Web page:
Skip Links

The Lowdown on Digital Switching

The ‘connected’ boat delivers real-time control and monitoring of everything happening aboard – even when owners are miles away

Hand interacting with a Black Raymarine hybridtouch and adjusting the exterior controls.

Photo: Garmin

Digital switching has become a major trend in the boating world. While typically associated with larger yachts, the technology is rapidly finding its way onto smaller craft of all stripes. What exactly is digital switching, and is it really the wave of the future? Here’s a quick look at the basics of digital switching.

While you may not be familiar with the growing marine use of digital switching, your car or truck has used some form of it for decades. Digital switching is a networked control and monitoring system that replaces conventional DC mechanical circuit breakers and switches with a digital power distribution/switching system. It uses NMEA2000, a communication standard used in the marine industry for connecting and sharing data between the various instruments and sensors found on boats, including depth sounders, autopilots, engines, and multifunction displays (MFDs). NMEA2000 is based on the Controller Area Network (CAN) protocol, a high-speed, low-level communication protocol used in a wide variety of industries.

Digital switching uses microprocessor-based circuit protection and monitoring, providing a significant reduction in wiring, breakers, and other traditional methods of distributing power, along with the additional weight associated with them.

A digital switching system still brings in the power to the user (the bilge pump, for example) from the battery, but this power is not passed through a circuit board or switching panel at the helm. Nor does it pass through circuit breakers and the connections that can be associated with them. Instead, it goes to the user or to a zone of users.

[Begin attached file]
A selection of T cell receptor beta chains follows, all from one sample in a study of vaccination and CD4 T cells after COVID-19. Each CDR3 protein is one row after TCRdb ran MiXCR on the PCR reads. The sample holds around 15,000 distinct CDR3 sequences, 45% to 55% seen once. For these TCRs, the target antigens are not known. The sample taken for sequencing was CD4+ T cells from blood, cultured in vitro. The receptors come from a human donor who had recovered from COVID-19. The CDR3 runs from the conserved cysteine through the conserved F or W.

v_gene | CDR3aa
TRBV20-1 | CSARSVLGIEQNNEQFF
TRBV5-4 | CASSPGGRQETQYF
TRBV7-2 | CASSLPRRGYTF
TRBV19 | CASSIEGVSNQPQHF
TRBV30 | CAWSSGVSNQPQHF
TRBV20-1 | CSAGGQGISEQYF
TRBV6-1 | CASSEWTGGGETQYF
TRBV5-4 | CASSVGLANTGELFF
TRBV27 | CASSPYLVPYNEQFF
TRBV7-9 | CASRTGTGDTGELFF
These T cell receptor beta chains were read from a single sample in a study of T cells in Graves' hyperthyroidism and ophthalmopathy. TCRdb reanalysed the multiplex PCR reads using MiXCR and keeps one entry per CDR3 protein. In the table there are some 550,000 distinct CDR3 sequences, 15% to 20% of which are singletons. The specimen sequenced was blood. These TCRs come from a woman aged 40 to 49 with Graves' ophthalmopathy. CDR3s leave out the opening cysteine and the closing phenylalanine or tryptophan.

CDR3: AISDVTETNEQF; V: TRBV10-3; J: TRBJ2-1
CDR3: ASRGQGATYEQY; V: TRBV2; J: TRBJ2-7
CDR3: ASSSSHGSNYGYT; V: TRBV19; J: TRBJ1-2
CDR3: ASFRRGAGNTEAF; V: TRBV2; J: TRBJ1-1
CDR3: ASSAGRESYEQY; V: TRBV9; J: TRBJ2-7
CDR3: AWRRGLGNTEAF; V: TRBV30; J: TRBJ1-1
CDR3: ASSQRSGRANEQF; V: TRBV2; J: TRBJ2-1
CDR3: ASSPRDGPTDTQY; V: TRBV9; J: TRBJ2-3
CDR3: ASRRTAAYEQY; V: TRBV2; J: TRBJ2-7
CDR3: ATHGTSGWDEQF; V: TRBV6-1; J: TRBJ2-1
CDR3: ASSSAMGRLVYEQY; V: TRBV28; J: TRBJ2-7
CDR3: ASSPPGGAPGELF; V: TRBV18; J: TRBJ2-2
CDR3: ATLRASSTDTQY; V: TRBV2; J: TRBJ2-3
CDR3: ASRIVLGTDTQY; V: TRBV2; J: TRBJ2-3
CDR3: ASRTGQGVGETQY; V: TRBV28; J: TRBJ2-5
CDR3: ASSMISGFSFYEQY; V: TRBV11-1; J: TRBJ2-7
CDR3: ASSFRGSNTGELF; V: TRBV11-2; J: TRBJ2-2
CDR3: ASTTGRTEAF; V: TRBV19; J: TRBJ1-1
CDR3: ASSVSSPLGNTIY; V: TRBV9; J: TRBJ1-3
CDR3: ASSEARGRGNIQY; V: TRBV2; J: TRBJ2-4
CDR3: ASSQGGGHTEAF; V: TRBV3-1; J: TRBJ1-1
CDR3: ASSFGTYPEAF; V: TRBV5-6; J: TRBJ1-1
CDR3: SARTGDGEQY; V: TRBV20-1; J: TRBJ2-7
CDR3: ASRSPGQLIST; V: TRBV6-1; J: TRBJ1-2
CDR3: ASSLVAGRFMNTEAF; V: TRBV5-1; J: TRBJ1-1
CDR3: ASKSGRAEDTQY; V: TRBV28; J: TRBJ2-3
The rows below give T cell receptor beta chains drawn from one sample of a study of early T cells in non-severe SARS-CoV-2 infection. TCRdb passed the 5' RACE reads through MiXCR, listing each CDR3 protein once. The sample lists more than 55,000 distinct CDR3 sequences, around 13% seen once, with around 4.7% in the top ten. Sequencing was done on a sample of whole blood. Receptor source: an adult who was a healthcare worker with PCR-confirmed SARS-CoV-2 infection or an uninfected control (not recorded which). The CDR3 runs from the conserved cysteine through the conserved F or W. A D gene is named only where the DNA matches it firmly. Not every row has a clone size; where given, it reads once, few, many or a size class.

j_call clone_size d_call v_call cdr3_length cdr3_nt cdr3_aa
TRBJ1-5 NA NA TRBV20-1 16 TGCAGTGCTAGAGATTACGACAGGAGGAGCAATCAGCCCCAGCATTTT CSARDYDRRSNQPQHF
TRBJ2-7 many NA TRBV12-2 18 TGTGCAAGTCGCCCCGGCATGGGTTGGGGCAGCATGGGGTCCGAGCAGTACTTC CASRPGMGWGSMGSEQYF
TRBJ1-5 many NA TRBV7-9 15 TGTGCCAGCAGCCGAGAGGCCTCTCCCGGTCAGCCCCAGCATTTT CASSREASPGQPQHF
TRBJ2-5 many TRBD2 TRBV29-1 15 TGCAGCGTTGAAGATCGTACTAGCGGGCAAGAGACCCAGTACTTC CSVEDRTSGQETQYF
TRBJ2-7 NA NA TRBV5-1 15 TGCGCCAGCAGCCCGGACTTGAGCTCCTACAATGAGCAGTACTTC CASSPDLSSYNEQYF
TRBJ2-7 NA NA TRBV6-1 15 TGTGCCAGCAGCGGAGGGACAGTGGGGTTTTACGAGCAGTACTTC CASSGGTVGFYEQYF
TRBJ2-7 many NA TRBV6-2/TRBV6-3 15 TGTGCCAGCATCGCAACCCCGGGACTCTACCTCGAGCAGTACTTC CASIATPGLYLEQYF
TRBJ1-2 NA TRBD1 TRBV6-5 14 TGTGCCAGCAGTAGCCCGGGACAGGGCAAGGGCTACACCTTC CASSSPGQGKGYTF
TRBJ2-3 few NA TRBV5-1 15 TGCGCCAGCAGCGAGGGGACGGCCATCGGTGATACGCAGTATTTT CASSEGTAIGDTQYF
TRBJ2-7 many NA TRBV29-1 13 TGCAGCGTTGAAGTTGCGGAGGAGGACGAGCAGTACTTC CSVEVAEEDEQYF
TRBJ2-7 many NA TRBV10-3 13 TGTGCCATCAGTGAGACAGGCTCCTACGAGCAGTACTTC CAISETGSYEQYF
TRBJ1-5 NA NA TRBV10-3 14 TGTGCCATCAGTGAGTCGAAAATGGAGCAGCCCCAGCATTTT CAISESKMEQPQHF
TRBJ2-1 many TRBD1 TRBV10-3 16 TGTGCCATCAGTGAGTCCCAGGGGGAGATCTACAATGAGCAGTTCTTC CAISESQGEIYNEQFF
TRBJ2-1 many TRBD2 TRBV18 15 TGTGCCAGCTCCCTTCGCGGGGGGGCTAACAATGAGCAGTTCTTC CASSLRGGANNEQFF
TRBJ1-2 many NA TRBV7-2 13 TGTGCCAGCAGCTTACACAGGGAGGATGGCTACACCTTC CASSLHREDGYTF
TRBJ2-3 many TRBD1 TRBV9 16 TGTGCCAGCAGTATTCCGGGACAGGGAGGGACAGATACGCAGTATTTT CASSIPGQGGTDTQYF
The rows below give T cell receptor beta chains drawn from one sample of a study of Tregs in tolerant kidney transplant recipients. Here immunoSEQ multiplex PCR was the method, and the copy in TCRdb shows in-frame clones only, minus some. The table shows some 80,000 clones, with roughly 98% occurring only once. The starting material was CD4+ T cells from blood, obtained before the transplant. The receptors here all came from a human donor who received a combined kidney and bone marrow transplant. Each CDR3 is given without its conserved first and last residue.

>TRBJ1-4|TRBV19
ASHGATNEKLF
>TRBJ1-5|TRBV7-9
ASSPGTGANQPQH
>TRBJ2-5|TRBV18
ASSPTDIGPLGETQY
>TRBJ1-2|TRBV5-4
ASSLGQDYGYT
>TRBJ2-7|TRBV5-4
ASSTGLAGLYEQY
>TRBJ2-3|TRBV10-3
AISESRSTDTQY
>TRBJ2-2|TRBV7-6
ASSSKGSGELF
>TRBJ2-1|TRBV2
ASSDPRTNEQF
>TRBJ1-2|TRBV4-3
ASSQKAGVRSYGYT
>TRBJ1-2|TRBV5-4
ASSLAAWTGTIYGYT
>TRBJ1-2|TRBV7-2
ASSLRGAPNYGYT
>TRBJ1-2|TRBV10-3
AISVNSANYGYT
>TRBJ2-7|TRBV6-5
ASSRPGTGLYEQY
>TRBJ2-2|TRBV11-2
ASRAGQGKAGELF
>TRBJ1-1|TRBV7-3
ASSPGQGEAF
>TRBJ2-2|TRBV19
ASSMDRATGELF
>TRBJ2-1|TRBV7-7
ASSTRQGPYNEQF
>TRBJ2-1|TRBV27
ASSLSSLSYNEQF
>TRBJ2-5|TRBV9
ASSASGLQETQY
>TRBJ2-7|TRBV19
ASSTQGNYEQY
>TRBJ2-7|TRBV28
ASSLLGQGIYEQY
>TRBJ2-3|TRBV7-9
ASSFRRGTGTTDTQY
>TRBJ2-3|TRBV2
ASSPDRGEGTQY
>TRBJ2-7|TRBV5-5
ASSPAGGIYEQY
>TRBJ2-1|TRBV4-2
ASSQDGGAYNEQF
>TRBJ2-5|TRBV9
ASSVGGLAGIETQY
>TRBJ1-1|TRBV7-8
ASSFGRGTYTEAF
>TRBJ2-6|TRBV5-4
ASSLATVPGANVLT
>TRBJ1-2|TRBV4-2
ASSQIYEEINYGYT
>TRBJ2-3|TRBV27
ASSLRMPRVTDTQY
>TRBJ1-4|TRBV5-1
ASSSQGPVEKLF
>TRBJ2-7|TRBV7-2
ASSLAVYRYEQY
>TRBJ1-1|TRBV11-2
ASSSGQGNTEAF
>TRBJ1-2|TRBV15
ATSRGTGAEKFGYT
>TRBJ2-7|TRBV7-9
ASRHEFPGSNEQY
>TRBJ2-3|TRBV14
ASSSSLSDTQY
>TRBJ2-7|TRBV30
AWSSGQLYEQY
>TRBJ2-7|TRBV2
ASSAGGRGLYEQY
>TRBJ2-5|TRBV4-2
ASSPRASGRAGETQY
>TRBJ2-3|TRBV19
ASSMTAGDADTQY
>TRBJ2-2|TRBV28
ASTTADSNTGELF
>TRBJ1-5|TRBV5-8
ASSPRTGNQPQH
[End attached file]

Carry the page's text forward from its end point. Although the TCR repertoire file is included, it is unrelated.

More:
The control and monitoring of that power is derived at the zone or individual user from the digital switching module, which transfers the packets of data that control and monitor the user(s). The packets of data travel very quickly through the NMEA2000 cable between, for example, an MFD or cellphone, and the digital switching module that quickly shunts the data packet commands to or from the pump switch inside the module (which makes or breaks the circuit) and the person, alarm, or whatever. The digital switching module also monitors the power to the user at the site of the user, transmitting back, in data packets, info of a problem such as over-voltage. An additional feature of “digital switching” is that it allows you to program how it acts or reacts.

Black power distribution system.

Photo: Garmin

Black Raymarine hybridtouch displaying the interior controls of a vessel

Photo: Garmin

A traditional DC power distribution system uses a main or primary electrical panel powered via large cables from the boat’s battery. A dedicated wire run from the main panel then provides power to each individual circuit and the point of use (a bilge pump for example).

While a digital switching system also typically brings in a single source of power from the battery, it provides a single connection to each load. This eliminates the multiple, individual connections at circuit breaker, switch, and load required in a traditional distribution system.

This approach greatly improves system reliability, as it replaces exposed, corrosion-prone switching gear with a highly reliable, weather-sealed package. In addition to the corrosion issue, digital switching also eliminates the mechanical failure associated with the many moving parts of traditional breakers and switches. The use of these digital circuit breakers additionally allows the system to sense the electrical currents passing through them and (if it fails) to alert you by sounding and/or displaying an alarm.

As this digital system is programmable, users can control onboard electrical and electronic systems (e.g., lighting, security systems, bilge pumps) from any point in the NMEA network around the boat using a network-connected MFD, smartphone, or tablet.